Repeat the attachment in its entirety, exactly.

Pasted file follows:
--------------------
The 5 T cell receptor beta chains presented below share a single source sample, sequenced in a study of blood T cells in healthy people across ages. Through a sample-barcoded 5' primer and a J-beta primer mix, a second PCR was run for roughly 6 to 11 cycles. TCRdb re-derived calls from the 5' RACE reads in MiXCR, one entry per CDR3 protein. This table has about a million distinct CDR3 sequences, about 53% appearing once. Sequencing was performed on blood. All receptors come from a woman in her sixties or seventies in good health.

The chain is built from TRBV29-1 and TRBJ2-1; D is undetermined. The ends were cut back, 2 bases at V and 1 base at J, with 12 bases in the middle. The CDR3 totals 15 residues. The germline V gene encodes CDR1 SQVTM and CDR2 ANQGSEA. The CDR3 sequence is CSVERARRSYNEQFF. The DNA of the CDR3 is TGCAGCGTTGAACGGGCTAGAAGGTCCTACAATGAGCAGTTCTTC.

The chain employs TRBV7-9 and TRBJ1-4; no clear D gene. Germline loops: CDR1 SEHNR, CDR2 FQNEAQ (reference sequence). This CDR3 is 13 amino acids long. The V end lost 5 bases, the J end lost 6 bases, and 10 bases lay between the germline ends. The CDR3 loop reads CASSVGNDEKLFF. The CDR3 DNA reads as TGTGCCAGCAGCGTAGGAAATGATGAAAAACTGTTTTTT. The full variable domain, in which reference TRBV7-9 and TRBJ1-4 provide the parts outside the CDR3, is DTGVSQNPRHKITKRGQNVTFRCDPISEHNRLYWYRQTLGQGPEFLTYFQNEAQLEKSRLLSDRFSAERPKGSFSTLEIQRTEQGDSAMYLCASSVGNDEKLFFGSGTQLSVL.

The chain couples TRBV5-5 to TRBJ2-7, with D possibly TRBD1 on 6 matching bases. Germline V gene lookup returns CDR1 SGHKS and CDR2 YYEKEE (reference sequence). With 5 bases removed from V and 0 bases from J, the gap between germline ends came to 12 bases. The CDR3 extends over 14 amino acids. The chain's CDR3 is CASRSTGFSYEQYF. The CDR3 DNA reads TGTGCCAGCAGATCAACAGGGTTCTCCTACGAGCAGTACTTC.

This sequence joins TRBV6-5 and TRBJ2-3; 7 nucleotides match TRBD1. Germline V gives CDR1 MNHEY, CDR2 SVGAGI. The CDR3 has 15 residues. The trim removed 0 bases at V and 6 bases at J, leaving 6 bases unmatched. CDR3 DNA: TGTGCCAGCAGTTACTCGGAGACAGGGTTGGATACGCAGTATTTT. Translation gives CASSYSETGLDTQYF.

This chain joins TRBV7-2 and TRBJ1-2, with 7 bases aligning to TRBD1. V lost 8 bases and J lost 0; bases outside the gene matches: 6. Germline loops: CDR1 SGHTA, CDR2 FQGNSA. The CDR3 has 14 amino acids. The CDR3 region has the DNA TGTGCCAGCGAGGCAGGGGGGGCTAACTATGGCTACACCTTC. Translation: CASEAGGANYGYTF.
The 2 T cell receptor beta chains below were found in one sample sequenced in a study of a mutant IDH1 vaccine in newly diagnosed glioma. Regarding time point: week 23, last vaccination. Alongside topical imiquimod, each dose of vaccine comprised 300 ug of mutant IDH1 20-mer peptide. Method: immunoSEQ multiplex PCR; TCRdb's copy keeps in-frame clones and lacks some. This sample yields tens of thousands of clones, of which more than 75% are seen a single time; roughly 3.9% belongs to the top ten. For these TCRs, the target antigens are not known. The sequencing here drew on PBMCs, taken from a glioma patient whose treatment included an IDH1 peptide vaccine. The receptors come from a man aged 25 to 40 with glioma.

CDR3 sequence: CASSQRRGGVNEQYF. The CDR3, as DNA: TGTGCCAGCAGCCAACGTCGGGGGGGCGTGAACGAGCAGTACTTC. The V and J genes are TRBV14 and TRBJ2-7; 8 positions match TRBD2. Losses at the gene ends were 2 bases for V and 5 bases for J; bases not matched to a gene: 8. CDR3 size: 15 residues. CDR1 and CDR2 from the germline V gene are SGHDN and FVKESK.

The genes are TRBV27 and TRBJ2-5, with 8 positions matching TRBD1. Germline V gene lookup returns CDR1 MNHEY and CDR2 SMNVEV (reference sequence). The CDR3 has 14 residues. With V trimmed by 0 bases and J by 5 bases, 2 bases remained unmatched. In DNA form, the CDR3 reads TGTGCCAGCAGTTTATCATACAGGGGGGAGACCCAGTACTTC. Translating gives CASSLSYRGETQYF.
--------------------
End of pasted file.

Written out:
The 5 T cell receptor beta chains presented below share a single source sample, sequenced in a study of blood T cells in healthy people across ages. Through a sample-barcoded 5' primer and a J-beta primer mix, a second PCR was run for roughly 6 to 11 cycles. TCRdb re-derived calls from the 5' RACE reads in MiXCR, one entry per CDR3 protein. This table has about a million distinct CDR3 sequences, about 53% appearing once. Sequencing was performed on blood. All receptors come from a woman in her sixties or seventies in good health.

The chain is built from TRBV29-1 and TRBJ2-1; D is undetermined. The ends were cut back, 2 bases at V and 1 base at J, with 12 bases in the middle. The CDR3 totals 15 residues. The germline V gene encodes CDR1 SQVTM and CDR2 ANQGSEA. The CDR3 sequence is CSVERARRSYNEQFF. The DNA of the CDR3 is TGCAGCGTTGAACGGGCTAGAAGGTCCTACAATGAGCAGTTCTTC.

The chain employs TRBV7-9 and TRBJ1-4; no clear D gene. Germline loops: CDR1 SEHNR, CDR2 FQNEAQ (reference sequence). This CDR3 is 13 amino acids long. The V end lost 5 bases, the J end lost 6 bases, and 10 bases lay between the germline ends. The CDR3 loop reads CASSVGNDEKLFF. The CDR3 DNA reads as TGTGCCAGCAGCGTAGGAAATGATGAAAAACTGTTTTTT. The full variable domain, in which reference TRBV7-9 and TRBJ1-4 provide the parts outside the CDR3, is DTGVSQNPRHKITKRGQNVTFRCDPISEHNRLYWYRQTLGQGPEFLTYFQNEAQLEKSRLLSDRFSAERPKGSFSTLEIQRTEQGDSAMYLCASSVGNDEKLFFGSGTQLSVL.

The chain couples TRBV5-5 to TRBJ2-7, with D possibly TRBD1 on 6 matching bases. Germline V gene lookup returns CDR1 SGHKS and CDR2 YYEKEE (reference sequence). With 5 bases removed from V and 0 bases from J, the gap between germline ends came to 12 bases. The CDR3 extends over 14 amino acids. The chain's CDR3 is CASRSTGFSYEQYF. The CDR3 DNA reads TGTGCCAGCAGATCAACAGGGTTCTCCTACGAGCAGTACTTC.

This sequence joins TRBV6-5 and TRBJ2-3; 7 nucleotides match TRBD1. Germline V gives CDR1 MNHEY, CDR2 SVGAGI. The CDR3 has 15 residues. The trim removed 0 bases at V and 6 bases at J, leaving 6 bases unmatched. CDR3 DNA: TGTGCCAGCAGTTACTCGGAGACAGGGTTGGATACGCAGTATTTT. Translation gives CASSYSETGLDTQYF.

This chain joins TRBV7-2 and TRBJ1-2, with 7 bases aligning to TRBD1. V lost 8 bases and J lost 0; bases outside the gene matches: 6. Germline loops: CDR1 SGHTA, CDR2 FQGNSA. The CDR3 has 14 amino acids. The CDR3 region has the DNA TGTGCCAGCGAGGCAGGGGGGGCTAACTATGGCTACACCTTC. Translation: CASEAGGANYGYTF.
The 2 T cell receptor beta chains below were found in one sample sequenced in a study of a mutant IDH1 vaccine in newly diagnosed glioma. Regarding time point: week 23, last vaccination. Alongside topical imiquimod, each dose of vaccine comprised 300 ug of mutant IDH1 20-mer peptide. Method: immunoSEQ multiplex PCR; TCRdb's copy keeps in-frame clones and lacks some. This sample yields tens of thousands of clones, of which more than 75% are seen a single time; roughly 3.9% belongs to the top ten. For these TCRs, the target antigens are not known. The sequencing here drew on PBMCs, taken from a glioma patient whose treatment included an IDH1 peptide vaccine. The receptors come from a man aged 25 to 40 with glioma.

CDR3 sequence: CASSQRRGGVNEQYF. The CDR3, as DNA: TGTGCCAGCAGCCAACGTCGGGGGGGCGTGAACGAGCAGTACTTC. The V and J genes are TRBV14 and TRBJ2-7; 8 positions match TRBD2. Losses at the gene ends were 2 bases for V and 5 bases for J; bases not matched to a gene: 8. CDR3 size: 15 residues. CDR1 and CDR2 from the germline V gene are SGHDN and FVKESK.

The genes are TRBV27 and TRBJ2-5, with 8 positions matching TRBD1. Germline V gene lookup returns CDR1 MNHEY and CDR2 SMNVEV (reference sequence). The CDR3 has 14 residues. With V trimmed by 0 bases and J by 5 bases, 2 bases remained unmatched. In DNA form, the CDR3 reads TGTGCCAGCAGTTTATCATACAGGGGGGAGACCCAGTACTTC. Translating gives CASSLSYRGETQYF.